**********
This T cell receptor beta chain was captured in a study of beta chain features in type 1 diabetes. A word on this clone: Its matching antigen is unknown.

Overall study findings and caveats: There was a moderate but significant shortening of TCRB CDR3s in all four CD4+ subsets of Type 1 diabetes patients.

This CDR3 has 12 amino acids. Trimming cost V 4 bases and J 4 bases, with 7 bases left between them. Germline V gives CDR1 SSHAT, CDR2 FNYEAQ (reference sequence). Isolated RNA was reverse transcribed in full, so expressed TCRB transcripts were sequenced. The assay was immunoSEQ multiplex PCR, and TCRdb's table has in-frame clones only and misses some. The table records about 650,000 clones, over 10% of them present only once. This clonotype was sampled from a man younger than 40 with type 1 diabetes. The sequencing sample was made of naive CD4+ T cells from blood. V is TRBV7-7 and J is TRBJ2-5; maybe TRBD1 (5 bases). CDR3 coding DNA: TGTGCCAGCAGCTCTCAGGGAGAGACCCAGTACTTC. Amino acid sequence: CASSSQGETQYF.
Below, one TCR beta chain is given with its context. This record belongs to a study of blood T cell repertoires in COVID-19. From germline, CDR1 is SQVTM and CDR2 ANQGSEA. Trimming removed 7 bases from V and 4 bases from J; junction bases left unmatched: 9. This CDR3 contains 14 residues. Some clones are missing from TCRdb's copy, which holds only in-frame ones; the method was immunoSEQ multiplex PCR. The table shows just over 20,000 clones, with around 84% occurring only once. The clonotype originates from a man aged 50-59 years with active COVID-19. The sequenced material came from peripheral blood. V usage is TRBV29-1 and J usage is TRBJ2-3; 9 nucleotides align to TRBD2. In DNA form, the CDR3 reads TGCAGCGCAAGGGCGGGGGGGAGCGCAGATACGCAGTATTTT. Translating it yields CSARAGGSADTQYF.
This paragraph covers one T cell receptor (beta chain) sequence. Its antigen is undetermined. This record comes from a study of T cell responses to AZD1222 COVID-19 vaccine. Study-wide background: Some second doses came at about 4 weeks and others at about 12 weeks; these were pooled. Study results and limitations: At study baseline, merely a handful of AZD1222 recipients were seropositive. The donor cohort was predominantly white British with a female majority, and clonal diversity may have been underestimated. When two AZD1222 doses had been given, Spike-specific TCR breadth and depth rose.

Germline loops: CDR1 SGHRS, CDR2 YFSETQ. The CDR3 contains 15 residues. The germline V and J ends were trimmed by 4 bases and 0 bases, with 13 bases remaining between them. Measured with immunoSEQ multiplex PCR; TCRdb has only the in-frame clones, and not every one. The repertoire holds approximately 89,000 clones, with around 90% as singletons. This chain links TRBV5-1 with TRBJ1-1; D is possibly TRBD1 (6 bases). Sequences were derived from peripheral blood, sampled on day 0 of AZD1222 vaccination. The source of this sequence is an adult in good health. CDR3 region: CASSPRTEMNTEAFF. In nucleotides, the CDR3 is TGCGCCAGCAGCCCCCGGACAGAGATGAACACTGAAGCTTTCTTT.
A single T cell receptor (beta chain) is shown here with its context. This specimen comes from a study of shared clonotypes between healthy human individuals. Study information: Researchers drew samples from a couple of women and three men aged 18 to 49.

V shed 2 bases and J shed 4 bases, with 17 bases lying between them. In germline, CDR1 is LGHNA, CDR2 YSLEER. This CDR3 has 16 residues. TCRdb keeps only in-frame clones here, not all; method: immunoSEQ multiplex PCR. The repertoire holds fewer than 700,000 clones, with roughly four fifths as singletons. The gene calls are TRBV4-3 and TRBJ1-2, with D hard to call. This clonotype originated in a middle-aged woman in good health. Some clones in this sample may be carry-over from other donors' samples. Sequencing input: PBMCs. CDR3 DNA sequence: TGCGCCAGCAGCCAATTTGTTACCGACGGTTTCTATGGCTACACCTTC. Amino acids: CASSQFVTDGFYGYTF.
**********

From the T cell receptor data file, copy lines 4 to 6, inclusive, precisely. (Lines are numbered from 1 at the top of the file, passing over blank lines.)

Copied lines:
Below, one TCR beta chain is given with its context. This record belongs to a study of blood T cell repertoires in COVID-19. From germline, CDR1 is SQVTM and CDR2 ANQGSEA. Trimming removed 7 bases from V and 4 bases from J; junction bases left unmatched: 9. This CDR3 contains 14 residues. Some clones are missing from TCRdb's copy, which holds only in-frame ones; the method was immunoSEQ multiplex PCR. The table shows just over 20,000 clones, with around 84% occurring only once. The clonotype originates from a man aged 50-59 years with active COVID-19. The sequenced material came from peripheral blood. V usage is TRBV29-1 and J usage is TRBJ2-3; 9 nucleotides align to TRBD2. In DNA form, the CDR3 reads TGCAGCGCAAGGGCGGGGGGGAGCGCAGATACGCAGTATTTT. Translating it yields CSARAGGSADTQYF.
This paragraph covers one T cell receptor (beta chain) sequence. Its antigen is undetermined. This record comes from a study of T cell responses to AZD1222 COVID-19 vaccine. Study-wide background: Some second doses came at about 4 weeks and others at about 12 weeks; these were pooled. Study results and limitations: At study baseline, merely a handful of AZD1222 recipients were seropositive. The donor cohort was predominantly white British with a female majority, and clonal diversity may have been underestimated. When two AZD1222 doses had been given, Spike-specific TCR breadth and depth rose.

Germline loops: CDR1 SGHRS, CDR2 YFSETQ. The CDR3 contains 15 residues. The germline V and J ends were trimmed by 4 bases and 0 bases, with 13 bases remaining between them. Measured with immunoSEQ multiplex PCR; TCRdb has only the in-frame clones, and not every one. The repertoire holds approximately 89,000 clones, with around 90% as singletons. This chain links TRBV5-1 with TRBJ1-1; D is possibly TRBD1 (6 bases). Sequences were derived from peripheral blood, sampled on day 0 of AZD1222 vaccination. The source of this sequence is an adult in good health. CDR3 region: CASSPRTEMNTEAFF. In nucleotides, the CDR3 is TGCGCCAGCAGCCCCCGGACAGAGATGAACACTGAAGCTTTCTTT.